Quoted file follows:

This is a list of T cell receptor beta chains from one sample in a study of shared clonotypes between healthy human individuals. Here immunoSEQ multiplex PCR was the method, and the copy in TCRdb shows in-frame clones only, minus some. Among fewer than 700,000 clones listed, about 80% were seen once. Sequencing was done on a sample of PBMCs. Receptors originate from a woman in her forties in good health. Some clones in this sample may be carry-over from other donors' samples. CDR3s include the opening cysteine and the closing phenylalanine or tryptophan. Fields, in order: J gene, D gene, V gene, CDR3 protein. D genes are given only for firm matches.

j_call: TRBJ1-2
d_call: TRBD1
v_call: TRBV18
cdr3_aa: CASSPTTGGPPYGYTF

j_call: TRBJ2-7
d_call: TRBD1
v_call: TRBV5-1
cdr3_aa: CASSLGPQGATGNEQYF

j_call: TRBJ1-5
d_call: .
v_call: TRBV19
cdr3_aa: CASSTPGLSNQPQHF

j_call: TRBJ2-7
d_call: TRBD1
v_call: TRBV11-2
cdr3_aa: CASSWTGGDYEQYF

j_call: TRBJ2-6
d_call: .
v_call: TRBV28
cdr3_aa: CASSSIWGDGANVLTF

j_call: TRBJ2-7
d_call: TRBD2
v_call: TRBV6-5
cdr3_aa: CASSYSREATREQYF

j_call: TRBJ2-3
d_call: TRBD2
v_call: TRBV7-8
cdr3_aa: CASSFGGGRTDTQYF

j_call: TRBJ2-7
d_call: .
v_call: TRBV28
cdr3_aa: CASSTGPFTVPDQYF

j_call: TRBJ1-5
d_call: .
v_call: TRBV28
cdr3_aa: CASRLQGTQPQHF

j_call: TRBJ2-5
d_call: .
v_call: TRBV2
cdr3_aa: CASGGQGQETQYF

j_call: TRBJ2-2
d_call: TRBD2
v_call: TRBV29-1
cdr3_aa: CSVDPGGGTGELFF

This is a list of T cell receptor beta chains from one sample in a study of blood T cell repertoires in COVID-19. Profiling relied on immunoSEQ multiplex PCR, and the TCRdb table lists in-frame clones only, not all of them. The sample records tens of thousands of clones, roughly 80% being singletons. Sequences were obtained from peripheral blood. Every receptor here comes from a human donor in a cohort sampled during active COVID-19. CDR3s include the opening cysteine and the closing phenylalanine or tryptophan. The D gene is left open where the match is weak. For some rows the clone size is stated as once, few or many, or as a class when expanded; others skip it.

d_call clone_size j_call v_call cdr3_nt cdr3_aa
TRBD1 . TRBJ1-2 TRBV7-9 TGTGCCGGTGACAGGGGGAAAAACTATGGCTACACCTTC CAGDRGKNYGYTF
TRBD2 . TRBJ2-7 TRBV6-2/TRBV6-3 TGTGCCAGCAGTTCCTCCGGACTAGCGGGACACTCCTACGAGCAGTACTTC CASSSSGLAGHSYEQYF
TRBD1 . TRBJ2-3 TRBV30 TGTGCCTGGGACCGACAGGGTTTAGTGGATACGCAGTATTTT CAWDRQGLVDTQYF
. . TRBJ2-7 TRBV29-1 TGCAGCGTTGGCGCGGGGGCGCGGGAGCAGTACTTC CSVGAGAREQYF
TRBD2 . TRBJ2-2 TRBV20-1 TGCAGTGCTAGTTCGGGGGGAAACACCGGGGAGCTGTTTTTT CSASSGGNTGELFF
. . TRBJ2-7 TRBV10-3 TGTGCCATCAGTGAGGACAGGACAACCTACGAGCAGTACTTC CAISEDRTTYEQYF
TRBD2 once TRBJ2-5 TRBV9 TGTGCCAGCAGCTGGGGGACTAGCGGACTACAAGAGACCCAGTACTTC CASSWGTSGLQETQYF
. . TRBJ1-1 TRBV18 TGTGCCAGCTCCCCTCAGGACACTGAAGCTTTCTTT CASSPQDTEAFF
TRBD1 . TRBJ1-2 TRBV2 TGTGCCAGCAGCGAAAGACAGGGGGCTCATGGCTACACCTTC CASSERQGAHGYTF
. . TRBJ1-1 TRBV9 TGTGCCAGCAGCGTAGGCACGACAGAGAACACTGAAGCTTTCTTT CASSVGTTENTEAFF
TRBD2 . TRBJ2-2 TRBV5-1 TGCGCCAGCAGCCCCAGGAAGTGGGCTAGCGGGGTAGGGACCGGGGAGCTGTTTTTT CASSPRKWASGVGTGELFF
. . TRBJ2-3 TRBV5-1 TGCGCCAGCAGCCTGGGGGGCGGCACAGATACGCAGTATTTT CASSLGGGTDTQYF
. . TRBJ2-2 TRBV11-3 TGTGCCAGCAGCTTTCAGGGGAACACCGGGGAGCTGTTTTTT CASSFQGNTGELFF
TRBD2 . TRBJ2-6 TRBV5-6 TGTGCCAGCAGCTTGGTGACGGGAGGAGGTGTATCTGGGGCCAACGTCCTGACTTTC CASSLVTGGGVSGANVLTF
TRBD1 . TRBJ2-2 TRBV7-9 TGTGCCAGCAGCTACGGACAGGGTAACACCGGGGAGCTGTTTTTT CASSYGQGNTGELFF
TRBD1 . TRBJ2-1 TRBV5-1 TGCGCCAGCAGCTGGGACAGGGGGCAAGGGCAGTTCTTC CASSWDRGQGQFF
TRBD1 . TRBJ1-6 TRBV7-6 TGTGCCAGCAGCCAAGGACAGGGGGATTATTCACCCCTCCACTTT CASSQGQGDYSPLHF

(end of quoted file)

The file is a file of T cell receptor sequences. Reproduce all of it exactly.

This is a list of T cell receptor beta chains from one sample in a study of shared clonotypes between healthy human individuals. Here immunoSEQ multiplex PCR was the method, and the copy in TCRdb shows in-frame clones only, minus some. Among fewer than 700,000 clones listed, about 80% were seen once. Sequencing was done on a sample of PBMCs. Receptors originate from a woman in her forties in good health. Some clones in this sample may be carry-over from other donors' samples. CDR3s include the opening cysteine and the closing phenylalanine or tryptophan. Fields, in order: J gene, D gene, V gene, CDR3 protein. D genes are given only for firm matches.

j_call: TRBJ1-2
d_call: TRBD1
v_call: TRBV18
cdr3_aa: CASSPTTGGPPYGYTF

j_call: TRBJ2-7
d_call: TRBD1
v_call: TRBV5-1
cdr3_aa: CASSLGPQGATGNEQYF

j_call: TRBJ1-5
d_call: .
v_call: TRBV19
cdr3_aa: CASSTPGLSNQPQHF

j_call: TRBJ2-7
d_call: TRBD1
v_call: TRBV11-2
cdr3_aa: CASSWTGGDYEQYF

j_call: TRBJ2-6
d_call: .
v_call: TRBV28
cdr3_aa: CASSSIWGDGANVLTF

j_call: TRBJ2-7
d_call: TRBD2
v_call: TRBV6-5
cdr3_aa: CASSYSREATREQYF

j_call: TRBJ2-3
d_call: TRBD2
v_call: TRBV7-8
cdr3_aa: CASSFGGGRTDTQYF

j_call: TRBJ2-7
d_call: .
v_call: TRBV28
cdr3_aa: CASSTGPFTVPDQYF

j_call: TRBJ1-5
d_call: .
v_call: TRBV28
cdr3_aa: CASRLQGTQPQHF

j_call: TRBJ2-5
d_call: .
v_call: TRBV2
cdr3_aa: CASGGQGQETQYF

j_call: TRBJ2-2
d_call: TRBD2
v_call: TRBV29-1
cdr3_aa: CSVDPGGGTGELFF

This is a list of T cell receptor beta chains from one sample in a study of blood T cell repertoires in COVID-19. Profiling relied on immunoSEQ multiplex PCR, and the TCRdb table lists in-frame clones only, not all of them. The sample records tens of thousands of clones, roughly 80% being singletons. Sequences were obtained from peripheral blood. Every receptor here comes from a human donor in a cohort sampled during active COVID-19. CDR3s include the opening cysteine and the closing phenylalanine or tryptophan. The D gene is left open where the match is weak. For some rows the clone size is stated as once, few or many, or as a class when expanded; others skip it.

d_call clone_size j_call v_call cdr3_nt cdr3_aa
TRBD1 . TRBJ1-2 TRBV7-9 TGTGCCGGTGACAGGGGGAAAAACTATGGCTACACCTTC CAGDRGKNYGYTF
TRBD2 . TRBJ2-7 TRBV6-2/TRBV6-3 TGTGCCAGCAGTTCCTCCGGACTAGCGGGACACTCCTACGAGCAGTACTTC CASSSSGLAGHSYEQYF
TRBD1 . TRBJ2-3 TRBV30 TGTGCCTGGGACCGACAGGGTTTAGTGGATACGCAGTATTTT CAWDRQGLVDTQYF
. . TRBJ2-7 TRBV29-1 TGCAGCGTTGGCGCGGGGGCGCGGGAGCAGTACTTC CSVGAGAREQYF
TRBD2 . TRBJ2-2 TRBV20-1 TGCAGTGCTAGTTCGGGGGGAAACACCGGGGAGCTGTTTTTT CSASSGGNTGELFF
. . TRBJ2-7 TRBV10-3 TGTGCCATCAGTGAGGACAGGACAACCTACGAGCAGTACTTC CAISEDRTTYEQYF
TRBD2 once TRBJ2-5 TRBV9 TGTGCCAGCAGCTGGGGGACTAGCGGACTACAAGAGACCCAGTACTTC CASSWGTSGLQETQYF
. . TRBJ1-1 TRBV18 TGTGCCAGCTCCCCTCAGGACACTGAAGCTTTCTTT CASSPQDTEAFF
TRBD1 . TRBJ1-2 TRBV2 TGTGCCAGCAGCGAAAGACAGGGGGCTCATGGCTACACCTTC CASSERQGAHGYTF
. . TRBJ1-1 TRBV9 TGTGCCAGCAGCGTAGGCACGACAGAGAACACTGAAGCTTTCTTT CASSVGTTENTEAFF
TRBD2 . TRBJ2-2 TRBV5-1 TGCGCCAGCAGCCCCAGGAAGTGGGCTAGCGGGGTAGGGACCGGGGAGCTGTTTTTT CASSPRKWASGVGTGELFF
. . TRBJ2-3 TRBV5-1 TGCGCCAGCAGCCTGGGGGGCGGCACAGATACGCAGTATTTT CASSLGGGTDTQYF
. . TRBJ2-2 TRBV11-3 TGTGCCAGCAGCTTTCAGGGGAACACCGGGGAGCTGTTTTTT CASSFQGNTGELFF
TRBD2 . TRBJ2-6 TRBV5-6 TGTGCCAGCAGCTTGGTGACGGGAGGAGGTGTATCTGGGGCCAACGTCCTGACTTTC CASSLVTGGGVSGANVLTF
TRBD1 . TRBJ2-2 TRBV7-9 TGTGCCAGCAGCTACGGACAGGGTAACACCGGGGAGCTGTTTTTT CASSYGQGNTGELFF
TRBD1 . TRBJ2-1 TRBV5-1 TGCGCCAGCAGCTGGGACAGGGGGCAAGGGCAGTTCTTC CASSWDRGQGQFF
TRBD1 . TRBJ1-6 TRBV7-6 TGTGCCAGCAGCCAAGGACAGGGGGATTATTCACCCCTCCACTTT CASSQGQGDYSPLHF